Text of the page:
Prolactin changes as a consequence of chemical exposure: de Burbure and Bernard respond.
The first point concerns the usefulness of serum prolactin as a potential indicator of neurotoxicity for populations at risk. This biomarker indeed appears to be influenced by a large number of both organic and inorganic chemicals, which have seemingly little in common in terms of mechanistic action (e.g., heavy metals, pesticides, styrene, polychlorinated biphenyls). Moreover, one chemical--cadmium, for example--can have a biphasic dose-dependent effect on serum prolactin (Lafuente et al. 2003), an effect we did not observe in our study (de Burbure et al. 2006) because of low exposure levels; this dose-dependent effect is reminiscent of the biphasic effects of lead on glutamate neurotransmission shown to be dependent on glycine receptor affinity (Marchioro et al. 1996).
As proposed by Alessio and Lucchini in their letter, these data reflect the complexity of the control of prolactin secretion, which is modulated not only by dopamine but also by several other neurotransmitters. These neurotransmitters include serotonin, [gamma]-aminobutyric acid (GABA) [as demonstrated by the hyperprolactinemia developed by GAB[A.sub.B1] knock-out mice (Catalano et al. 2005)], glycine, and glutamate (Fitsanakis and Aschner, 2005; Nagy et al. 2005). In view of these neurotransmitters, serum prolactin--albeit sensitive--appears to be a rather nonspecific biomarker for monitoring populations at risk; therefore, serum prolactin will likely remain a predominantly useful tool in the field of research until the multiple facets of controlling prolactin secretion are unveiled.
Another important issue to keep in mind concerns the biological significance of all of the modifications we observed in our study (de Burbure et al. 2006). Despite their statistical significance, are the observed small changes in serum prolactin at all clinically relevant? To what extent do the variations in serum prolactin induced by the various neurotoxicants correlate with changes in brain function? Because prolactin has a large number of potential determinants, probably with different mechanisms of action, it is a rather delicate intellectual exercise to give a correct interpretation of the observed changes in terms of the possible development of neurotoxicity.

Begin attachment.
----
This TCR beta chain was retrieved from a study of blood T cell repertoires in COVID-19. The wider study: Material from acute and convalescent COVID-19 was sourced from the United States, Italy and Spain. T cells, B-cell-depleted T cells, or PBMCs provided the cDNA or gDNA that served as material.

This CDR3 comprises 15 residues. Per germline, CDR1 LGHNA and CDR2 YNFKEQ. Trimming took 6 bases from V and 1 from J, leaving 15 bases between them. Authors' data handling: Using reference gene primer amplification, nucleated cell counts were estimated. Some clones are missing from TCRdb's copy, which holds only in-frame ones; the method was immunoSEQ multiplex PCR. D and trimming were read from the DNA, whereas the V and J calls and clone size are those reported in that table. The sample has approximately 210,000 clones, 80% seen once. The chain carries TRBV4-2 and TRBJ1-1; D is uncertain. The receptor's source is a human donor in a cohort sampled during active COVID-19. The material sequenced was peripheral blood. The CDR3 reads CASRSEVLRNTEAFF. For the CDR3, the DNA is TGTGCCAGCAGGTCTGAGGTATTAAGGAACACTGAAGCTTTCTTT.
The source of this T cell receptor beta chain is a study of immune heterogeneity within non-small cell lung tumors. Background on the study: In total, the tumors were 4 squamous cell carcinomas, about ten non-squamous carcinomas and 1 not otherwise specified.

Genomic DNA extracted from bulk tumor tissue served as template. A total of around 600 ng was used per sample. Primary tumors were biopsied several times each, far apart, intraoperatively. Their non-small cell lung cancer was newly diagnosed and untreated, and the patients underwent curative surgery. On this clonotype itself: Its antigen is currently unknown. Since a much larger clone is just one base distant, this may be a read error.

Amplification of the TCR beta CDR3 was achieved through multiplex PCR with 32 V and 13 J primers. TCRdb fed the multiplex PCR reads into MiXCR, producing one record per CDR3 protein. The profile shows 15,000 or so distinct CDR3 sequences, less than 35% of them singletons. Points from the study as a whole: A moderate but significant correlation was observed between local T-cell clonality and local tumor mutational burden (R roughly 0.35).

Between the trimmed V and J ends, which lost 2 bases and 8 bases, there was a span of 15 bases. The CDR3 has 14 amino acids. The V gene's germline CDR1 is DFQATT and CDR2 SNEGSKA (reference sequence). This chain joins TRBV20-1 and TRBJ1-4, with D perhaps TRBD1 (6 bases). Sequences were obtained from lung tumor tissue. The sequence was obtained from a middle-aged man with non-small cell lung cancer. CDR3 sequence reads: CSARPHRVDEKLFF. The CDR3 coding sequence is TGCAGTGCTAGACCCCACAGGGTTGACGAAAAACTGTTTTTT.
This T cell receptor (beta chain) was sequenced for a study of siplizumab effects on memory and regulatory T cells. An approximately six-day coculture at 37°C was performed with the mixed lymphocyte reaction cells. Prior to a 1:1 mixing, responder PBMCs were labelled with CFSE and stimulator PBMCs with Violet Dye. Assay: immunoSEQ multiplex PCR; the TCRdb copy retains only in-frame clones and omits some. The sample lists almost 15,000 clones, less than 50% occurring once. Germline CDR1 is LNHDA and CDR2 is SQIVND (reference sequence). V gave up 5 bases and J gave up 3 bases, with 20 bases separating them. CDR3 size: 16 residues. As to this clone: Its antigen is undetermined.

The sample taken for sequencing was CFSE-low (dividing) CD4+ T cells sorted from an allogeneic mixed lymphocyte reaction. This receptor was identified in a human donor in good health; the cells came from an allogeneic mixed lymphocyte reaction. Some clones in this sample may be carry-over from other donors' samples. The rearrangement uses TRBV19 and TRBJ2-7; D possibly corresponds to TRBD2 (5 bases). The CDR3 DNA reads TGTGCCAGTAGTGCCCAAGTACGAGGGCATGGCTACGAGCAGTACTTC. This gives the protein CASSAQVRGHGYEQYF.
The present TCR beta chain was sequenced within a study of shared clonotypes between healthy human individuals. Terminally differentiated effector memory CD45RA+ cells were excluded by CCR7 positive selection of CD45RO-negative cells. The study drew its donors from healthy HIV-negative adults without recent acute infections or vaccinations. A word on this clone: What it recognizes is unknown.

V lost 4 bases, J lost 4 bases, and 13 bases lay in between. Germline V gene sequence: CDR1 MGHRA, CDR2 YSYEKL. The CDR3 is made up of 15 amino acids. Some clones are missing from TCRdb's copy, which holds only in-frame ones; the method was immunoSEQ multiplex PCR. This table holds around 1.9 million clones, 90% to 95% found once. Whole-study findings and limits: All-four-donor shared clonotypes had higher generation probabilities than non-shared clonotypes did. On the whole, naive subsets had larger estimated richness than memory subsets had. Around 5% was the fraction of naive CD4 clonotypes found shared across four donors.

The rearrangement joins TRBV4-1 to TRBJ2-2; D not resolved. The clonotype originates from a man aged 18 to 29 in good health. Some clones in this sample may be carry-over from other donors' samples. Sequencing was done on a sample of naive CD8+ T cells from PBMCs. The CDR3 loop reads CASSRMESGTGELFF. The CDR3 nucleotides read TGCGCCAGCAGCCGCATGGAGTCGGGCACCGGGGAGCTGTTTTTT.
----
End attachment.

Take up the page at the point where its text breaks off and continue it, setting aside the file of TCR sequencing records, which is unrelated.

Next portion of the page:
Although the lack of specificity of prolactin reduces the immediate usefulness of these dopaminergic biomarkers, the question of the potential clinical impact of the small but significant changes in terms of neurotoxicity (de Burbure et al. 2006) certainly remains an important question that further research will have to address.
Claire de Burbure
School of Public Health
Catholic University of Louvain
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de Burbure C, Buchet JP, Leroyer A, Nisse C, Haguenoer JM, Mutti A, et al. 2006. Renal and neurologic effects of cadmium, lead, mercury, and arsenic in children: evidence of early effects and multiple interactions at environmental exposure levels. Environ Health Perspect 114:584-590.
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Lafuente A, Cano P, Esquifino A. 2003. Are cadmium effects on plasma gonadotropins, prolactin, ACTH, GH and TSH levels, dose-dependent? Biometals 16(2):243-250.
Marchioro M, Swanson KL, Aracava Y, Albuquerque EX. 1996. Glycine and calcium-dependent effects of lead on N-methyl-D-aspartate receptor function in rat hippocampal neurons. J Pharmacol Exp Ther 279(1):143-153.
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|Publication:||Environmental Health Perspectives|
|Date:||Oct 1, 2006|
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